There are three keys issues when children are involved in a divorce or separation:
- Child custody - physical custody (where is the child's main residence) and legal custody (who makes decisions about the child) are the two elements of custody. Custody may be joint (shared by consent between the parties) or it may be sole as determined by agreement or by court order. Before custody is awarded the court usually undertakes various investigative steps to determine what is in the best interests of the child or children. If custody is not decided upon by consent (with the court and a court appointed law guardian representing the child) then a hearing takes place at which both parties present evidence to determine who should have custody in the best interests of the child (or children).
- Child visitation - the parent who does not have physical custody has either: a) reasonable rights of visitation, b) a specified visitation schedule, or c) is limited to supervised visitation. Only in very rare cases may the non-custodial parent be denied visitation. Usually, this is for very specific reasons such as severe substance abuse, history of domestic violence or lack of interest in the child.
- Child support - In New York the amount of child support paid by the non-custodial parent to the custodial parent is determined by the state Child Support Standards Act. Based on an adjusted gross income formula the payments are 17% for one child and 25% for two children. There are limits that can be reached for individuals with very low income below the poverty level or very high income (statutorily above $80,000 but usually over $150,000) that will allow for deviations from these percentages. Over and above monthly or weekly child support, the court is also able to award a child support "add-on" for daycare costs if the custodial parent works, educational costs for the child (usually limited to college, not private or religious elementary or high school), and medical expenses, including the cost of medical insurance.
Equitable distribution is the law in New York that determines the division of property at the end of a marriage. The court examines thirteen factors in determining the fair division of the property that was accumulated during the marriage and the debts of the parties. The courts have routinely held that equal distribution is the norm except in cases of egregious misconduct, or when dealing with businesses, professional licenses, and college & advanced degrees.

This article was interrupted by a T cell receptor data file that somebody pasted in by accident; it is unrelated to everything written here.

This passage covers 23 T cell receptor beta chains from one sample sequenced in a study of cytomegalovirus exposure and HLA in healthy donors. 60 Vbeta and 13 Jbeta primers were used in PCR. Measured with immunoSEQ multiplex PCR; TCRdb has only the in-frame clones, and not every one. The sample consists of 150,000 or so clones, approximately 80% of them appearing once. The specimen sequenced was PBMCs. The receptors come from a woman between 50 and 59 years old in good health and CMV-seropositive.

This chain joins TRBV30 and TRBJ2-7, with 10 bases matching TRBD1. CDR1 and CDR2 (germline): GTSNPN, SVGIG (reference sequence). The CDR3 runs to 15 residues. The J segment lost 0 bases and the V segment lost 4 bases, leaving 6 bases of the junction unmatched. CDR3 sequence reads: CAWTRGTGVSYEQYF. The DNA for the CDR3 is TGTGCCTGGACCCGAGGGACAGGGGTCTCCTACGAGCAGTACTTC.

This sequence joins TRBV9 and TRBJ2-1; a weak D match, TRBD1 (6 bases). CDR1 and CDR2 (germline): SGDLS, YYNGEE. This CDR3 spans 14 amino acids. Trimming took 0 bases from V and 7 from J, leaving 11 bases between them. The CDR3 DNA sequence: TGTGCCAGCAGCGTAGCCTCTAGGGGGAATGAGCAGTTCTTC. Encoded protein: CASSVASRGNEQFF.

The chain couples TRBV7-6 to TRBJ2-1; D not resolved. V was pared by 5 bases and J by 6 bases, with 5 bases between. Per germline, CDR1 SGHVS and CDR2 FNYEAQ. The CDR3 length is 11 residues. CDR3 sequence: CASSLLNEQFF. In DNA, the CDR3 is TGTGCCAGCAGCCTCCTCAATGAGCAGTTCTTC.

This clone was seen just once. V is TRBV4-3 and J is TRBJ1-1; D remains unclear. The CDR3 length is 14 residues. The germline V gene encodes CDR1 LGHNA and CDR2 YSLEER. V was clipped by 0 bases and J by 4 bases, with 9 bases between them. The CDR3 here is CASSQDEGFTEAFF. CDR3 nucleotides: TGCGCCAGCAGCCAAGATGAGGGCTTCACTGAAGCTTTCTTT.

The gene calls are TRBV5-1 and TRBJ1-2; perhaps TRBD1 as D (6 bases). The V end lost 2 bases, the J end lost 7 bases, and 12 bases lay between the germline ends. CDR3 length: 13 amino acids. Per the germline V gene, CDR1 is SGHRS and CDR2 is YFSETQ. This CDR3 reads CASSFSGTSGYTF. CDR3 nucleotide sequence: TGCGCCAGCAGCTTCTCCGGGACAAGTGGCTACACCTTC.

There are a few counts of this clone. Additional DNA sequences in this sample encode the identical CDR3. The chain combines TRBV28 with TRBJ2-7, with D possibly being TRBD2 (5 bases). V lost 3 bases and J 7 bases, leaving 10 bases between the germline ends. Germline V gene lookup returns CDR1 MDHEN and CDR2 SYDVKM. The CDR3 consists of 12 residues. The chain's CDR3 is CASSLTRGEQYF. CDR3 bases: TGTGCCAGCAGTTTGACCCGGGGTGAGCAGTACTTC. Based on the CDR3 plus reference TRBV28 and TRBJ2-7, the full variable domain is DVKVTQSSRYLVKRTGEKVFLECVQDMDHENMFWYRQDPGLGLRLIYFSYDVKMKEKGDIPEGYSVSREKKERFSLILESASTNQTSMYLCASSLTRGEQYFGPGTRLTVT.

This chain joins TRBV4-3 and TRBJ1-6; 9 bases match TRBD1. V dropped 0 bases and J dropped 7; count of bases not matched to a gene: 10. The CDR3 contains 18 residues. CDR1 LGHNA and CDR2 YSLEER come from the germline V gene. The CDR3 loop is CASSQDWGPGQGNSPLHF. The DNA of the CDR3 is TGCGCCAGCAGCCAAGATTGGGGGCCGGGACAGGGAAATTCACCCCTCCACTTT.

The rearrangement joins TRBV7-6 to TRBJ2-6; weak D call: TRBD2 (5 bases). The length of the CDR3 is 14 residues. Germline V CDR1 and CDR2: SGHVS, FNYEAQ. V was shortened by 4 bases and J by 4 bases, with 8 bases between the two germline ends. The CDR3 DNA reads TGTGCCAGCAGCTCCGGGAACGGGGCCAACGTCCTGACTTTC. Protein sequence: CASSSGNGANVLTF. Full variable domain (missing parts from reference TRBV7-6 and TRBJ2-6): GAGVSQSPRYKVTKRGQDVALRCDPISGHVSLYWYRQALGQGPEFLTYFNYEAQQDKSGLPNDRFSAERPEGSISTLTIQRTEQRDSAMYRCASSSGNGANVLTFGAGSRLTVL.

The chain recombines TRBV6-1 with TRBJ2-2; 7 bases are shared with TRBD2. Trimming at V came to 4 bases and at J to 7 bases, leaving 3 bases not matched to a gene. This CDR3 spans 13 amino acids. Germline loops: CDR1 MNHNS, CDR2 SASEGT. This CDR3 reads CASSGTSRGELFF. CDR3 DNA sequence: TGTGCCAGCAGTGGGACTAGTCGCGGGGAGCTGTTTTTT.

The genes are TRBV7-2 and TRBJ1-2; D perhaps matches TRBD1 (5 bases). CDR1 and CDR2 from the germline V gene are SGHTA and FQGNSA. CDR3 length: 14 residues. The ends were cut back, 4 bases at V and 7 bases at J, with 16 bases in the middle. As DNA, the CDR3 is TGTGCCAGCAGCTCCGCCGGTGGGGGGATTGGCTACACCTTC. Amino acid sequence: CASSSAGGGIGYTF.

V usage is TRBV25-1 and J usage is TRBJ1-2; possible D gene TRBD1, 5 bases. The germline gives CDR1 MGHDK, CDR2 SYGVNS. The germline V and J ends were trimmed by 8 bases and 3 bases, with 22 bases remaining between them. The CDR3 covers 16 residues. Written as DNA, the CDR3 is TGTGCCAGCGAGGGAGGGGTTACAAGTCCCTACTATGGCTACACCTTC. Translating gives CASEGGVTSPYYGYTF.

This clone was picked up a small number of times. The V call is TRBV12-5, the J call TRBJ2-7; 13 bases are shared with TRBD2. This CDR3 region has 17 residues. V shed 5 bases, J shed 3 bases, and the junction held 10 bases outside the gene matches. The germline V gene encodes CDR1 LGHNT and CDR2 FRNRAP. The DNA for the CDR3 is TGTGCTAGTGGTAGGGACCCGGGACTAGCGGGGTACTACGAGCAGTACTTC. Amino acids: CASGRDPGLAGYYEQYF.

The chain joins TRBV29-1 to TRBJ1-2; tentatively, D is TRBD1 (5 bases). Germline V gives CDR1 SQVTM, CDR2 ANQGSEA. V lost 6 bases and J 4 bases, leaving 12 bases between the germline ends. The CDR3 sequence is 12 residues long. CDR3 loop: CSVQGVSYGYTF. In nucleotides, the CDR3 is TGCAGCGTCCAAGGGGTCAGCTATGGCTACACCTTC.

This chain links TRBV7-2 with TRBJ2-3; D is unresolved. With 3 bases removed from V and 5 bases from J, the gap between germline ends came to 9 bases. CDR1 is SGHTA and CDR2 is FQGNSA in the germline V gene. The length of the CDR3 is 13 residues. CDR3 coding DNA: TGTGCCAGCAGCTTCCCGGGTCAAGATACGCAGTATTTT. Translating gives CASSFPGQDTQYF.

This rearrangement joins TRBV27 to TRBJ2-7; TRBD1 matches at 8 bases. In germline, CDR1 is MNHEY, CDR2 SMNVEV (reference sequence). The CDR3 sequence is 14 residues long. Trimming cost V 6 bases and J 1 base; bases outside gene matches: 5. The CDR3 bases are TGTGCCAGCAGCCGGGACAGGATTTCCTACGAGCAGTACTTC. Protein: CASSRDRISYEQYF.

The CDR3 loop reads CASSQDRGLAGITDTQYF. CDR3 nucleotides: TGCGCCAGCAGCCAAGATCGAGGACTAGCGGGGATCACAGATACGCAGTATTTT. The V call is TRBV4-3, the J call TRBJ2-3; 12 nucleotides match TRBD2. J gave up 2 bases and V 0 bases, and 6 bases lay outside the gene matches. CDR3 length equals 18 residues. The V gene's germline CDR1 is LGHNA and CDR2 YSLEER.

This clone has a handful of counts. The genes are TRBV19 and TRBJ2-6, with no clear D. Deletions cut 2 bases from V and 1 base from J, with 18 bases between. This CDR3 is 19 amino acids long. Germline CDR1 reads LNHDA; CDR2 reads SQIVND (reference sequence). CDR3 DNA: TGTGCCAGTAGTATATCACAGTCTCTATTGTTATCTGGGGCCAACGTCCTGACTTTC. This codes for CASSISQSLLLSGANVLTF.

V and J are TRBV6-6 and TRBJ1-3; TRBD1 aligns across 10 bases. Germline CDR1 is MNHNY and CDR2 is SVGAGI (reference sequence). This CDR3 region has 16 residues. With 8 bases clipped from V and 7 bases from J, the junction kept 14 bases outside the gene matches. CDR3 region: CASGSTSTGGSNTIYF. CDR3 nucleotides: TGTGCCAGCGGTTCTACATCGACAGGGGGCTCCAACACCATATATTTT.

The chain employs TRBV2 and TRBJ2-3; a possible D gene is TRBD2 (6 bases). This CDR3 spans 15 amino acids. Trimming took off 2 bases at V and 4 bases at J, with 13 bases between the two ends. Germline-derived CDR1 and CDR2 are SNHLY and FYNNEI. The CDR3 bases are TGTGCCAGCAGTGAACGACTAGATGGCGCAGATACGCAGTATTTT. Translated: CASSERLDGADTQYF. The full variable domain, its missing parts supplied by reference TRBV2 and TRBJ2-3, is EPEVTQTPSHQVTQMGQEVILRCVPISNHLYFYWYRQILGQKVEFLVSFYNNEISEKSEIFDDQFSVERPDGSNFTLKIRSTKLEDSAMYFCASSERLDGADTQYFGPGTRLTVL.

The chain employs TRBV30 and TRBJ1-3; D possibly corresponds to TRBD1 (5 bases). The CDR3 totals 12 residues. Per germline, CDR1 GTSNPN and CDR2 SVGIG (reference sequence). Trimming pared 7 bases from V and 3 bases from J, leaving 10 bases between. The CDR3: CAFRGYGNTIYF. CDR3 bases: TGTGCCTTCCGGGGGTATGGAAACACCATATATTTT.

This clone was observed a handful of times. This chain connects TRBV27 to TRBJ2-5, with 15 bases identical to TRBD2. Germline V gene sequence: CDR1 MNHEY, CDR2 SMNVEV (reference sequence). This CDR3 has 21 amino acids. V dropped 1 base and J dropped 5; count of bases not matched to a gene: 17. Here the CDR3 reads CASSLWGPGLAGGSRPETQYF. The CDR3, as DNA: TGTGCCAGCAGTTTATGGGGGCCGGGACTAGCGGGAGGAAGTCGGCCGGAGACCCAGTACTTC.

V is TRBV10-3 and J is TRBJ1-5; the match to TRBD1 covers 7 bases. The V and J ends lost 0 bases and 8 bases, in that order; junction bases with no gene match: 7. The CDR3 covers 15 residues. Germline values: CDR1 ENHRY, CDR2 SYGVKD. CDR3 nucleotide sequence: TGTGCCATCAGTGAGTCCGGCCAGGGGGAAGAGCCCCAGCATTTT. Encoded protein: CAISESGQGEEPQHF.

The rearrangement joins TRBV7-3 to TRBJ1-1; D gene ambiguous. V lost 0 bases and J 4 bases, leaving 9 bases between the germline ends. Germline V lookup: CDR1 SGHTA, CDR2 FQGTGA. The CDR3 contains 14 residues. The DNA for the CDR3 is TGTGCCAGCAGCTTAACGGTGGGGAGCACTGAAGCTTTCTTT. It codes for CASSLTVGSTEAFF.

Today alimony is known as "maintenance" or "spousal support." Unlike child support, there is a set formula to calculate spousal support pendente lite (pending the litigation), but there is no post judgment formula. A grant of spousal support depends on the facts of the case, such as the disparity between the income of the parties, the duration of the marriage, the health of the parties, and the presence of very young children. In New York, spousal support is rarely granted on a permanent basis, except in cases of physical or mental disability or when the parties are elderly (about 60 years old or older). Generally, it is granted for a set period of time so the other party can get back on their feet after the termination of the marriage. The length of time depends on the facts of the case as the judge sees fit to award.
When one party to a divorce is unable to afford an attorney that party is allowed to request the court to order the spouse with the greater income or assets to pay all or part of the other spouse's legal fees. These awards can be on a temporary basis at the beginning of the suit or at the end, as the judge sees fit in each case.
A spouse in a divorce often wants to use his or her birth name or a prior name if he or she has changed his or her name before the marriage sought to be dissolved and wants to keep that name after divorce. The court routinely grants the right to such a name change in the final divorce decree.